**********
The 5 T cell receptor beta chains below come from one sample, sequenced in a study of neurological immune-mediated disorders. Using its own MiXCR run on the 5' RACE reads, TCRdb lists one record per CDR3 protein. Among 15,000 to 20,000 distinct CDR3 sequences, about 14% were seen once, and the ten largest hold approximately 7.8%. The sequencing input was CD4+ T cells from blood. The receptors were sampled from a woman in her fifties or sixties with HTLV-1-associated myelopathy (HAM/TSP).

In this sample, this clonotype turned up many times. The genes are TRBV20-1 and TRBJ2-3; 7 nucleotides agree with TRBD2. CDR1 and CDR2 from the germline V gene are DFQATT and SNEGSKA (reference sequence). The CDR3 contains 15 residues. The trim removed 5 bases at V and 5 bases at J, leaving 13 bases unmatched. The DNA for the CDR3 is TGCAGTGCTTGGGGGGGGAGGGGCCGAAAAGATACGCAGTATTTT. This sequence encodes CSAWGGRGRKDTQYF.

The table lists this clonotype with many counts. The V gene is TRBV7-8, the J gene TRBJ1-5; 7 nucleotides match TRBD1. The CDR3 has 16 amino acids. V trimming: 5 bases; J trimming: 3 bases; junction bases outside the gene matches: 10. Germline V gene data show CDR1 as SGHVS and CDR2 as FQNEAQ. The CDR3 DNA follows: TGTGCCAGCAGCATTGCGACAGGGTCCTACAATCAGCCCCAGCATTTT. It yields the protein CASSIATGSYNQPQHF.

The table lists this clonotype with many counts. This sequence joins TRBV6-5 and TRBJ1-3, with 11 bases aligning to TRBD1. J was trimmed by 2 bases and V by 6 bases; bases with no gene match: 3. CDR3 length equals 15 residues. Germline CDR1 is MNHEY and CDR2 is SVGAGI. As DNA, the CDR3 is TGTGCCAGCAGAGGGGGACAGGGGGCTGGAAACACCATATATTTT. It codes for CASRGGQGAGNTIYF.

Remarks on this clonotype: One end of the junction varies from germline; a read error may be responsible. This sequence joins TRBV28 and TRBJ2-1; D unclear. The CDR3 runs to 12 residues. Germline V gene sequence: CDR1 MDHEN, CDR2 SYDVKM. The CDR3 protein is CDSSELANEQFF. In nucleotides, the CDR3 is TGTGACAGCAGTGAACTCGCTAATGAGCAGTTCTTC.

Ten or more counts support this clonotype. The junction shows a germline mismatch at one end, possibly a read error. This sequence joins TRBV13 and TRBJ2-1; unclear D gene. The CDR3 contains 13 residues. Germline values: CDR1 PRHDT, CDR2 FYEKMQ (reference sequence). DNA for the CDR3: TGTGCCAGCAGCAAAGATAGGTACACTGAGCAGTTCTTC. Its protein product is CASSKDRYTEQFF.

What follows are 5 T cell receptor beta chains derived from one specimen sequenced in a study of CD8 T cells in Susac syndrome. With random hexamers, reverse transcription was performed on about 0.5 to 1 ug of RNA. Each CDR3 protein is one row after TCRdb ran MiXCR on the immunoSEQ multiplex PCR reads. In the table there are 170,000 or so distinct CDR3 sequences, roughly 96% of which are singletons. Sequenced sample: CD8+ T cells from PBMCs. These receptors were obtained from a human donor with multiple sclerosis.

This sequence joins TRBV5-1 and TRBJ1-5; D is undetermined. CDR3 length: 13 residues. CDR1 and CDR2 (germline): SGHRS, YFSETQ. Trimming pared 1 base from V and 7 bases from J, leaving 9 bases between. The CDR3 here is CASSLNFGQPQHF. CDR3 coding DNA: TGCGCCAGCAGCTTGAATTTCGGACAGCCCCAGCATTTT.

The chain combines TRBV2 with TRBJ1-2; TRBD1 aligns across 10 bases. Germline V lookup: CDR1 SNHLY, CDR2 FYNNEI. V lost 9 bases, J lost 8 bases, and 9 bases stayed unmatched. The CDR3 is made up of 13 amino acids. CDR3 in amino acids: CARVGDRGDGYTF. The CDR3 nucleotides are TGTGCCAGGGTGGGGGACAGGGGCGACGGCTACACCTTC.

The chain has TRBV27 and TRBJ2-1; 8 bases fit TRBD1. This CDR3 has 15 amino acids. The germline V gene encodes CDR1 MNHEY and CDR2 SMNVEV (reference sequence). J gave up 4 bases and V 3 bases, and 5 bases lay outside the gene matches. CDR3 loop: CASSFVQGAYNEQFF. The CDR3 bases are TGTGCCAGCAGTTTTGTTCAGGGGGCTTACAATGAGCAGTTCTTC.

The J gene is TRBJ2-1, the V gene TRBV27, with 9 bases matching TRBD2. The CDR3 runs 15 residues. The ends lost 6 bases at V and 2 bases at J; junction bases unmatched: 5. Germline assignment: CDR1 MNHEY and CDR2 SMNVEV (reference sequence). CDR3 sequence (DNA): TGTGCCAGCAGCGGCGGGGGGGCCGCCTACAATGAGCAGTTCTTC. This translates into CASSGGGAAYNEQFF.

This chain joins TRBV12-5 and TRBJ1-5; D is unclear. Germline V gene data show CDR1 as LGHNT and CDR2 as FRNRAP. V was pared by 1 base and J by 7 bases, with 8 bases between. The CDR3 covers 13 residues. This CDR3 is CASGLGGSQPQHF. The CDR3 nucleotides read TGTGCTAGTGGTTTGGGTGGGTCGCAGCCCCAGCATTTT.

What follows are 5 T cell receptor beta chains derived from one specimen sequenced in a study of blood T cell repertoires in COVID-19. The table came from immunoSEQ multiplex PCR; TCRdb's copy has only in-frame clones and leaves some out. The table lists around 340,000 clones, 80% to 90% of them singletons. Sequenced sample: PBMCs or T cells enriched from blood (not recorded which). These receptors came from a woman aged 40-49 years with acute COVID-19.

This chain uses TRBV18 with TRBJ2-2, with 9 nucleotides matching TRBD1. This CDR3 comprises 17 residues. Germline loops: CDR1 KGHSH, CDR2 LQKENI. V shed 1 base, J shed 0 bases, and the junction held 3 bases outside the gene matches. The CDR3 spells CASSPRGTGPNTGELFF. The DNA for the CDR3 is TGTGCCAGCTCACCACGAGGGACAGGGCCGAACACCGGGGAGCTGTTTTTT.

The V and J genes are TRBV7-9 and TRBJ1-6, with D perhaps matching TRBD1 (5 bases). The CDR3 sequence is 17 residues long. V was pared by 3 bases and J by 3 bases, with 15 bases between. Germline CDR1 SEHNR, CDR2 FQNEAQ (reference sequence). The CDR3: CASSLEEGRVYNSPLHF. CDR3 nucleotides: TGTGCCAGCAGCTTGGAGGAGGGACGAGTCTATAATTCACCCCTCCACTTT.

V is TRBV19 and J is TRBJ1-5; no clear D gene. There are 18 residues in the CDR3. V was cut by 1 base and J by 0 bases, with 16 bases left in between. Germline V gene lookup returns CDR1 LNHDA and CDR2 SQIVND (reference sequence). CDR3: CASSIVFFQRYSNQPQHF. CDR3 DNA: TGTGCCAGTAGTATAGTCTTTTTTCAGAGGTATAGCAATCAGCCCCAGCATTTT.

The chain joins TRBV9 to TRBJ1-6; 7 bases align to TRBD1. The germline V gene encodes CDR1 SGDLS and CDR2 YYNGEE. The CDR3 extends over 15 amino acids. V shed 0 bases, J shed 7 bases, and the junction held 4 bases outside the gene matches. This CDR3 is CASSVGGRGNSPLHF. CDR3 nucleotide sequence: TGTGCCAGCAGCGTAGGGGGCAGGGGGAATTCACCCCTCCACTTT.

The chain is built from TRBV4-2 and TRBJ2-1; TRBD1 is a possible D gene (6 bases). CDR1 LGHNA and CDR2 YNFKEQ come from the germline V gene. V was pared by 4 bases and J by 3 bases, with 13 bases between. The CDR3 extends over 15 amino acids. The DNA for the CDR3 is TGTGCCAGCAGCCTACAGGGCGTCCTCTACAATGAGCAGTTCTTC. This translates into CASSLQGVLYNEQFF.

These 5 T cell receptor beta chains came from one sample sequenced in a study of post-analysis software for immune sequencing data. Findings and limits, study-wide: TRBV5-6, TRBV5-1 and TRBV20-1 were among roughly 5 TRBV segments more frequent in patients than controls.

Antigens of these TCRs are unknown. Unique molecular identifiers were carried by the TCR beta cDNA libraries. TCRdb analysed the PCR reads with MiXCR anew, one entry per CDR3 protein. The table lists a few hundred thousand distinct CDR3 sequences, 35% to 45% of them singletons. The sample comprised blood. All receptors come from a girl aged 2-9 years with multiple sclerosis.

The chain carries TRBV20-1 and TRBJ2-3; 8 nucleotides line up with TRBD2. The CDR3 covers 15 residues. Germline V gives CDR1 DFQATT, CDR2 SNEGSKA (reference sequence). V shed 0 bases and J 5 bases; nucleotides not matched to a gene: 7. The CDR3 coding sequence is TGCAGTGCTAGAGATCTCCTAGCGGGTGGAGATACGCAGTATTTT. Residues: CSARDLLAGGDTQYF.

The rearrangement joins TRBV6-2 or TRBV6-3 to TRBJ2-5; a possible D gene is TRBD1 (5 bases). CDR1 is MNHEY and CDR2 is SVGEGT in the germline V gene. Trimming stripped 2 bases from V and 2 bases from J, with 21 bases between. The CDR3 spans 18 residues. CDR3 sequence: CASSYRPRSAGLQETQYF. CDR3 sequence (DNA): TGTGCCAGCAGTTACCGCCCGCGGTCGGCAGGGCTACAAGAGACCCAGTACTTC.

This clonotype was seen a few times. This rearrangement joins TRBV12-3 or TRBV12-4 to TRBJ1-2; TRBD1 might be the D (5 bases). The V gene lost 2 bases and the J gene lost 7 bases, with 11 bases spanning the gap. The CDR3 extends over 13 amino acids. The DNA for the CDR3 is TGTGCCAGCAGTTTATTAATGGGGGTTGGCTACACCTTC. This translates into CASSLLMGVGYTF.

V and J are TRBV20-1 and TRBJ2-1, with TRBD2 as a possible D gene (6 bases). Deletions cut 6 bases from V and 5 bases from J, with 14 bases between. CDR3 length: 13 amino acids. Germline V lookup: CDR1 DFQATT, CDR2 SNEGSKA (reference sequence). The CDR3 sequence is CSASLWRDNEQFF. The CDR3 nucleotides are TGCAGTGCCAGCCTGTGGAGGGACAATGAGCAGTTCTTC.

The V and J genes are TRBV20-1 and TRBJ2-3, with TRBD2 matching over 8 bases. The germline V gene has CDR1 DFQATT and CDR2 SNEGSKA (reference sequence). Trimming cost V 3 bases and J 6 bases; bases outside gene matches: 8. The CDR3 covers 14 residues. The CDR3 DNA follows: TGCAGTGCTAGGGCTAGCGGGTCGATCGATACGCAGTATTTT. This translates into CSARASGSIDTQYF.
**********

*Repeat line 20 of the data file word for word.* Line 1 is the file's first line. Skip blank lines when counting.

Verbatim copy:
Antigens of these TCRs are unknown. Unique molecular identifiers were carried by the TCR beta cDNA libraries. TCRdb analysed the PCR reads with MiXCR anew, one entry per CDR3 protein. The table lists a few hundred thousand distinct CDR3 sequences, 35% to 45% of them singletons. The sample comprised blood. All receptors come from a girl aged 2-9 years with multiple sclerosis.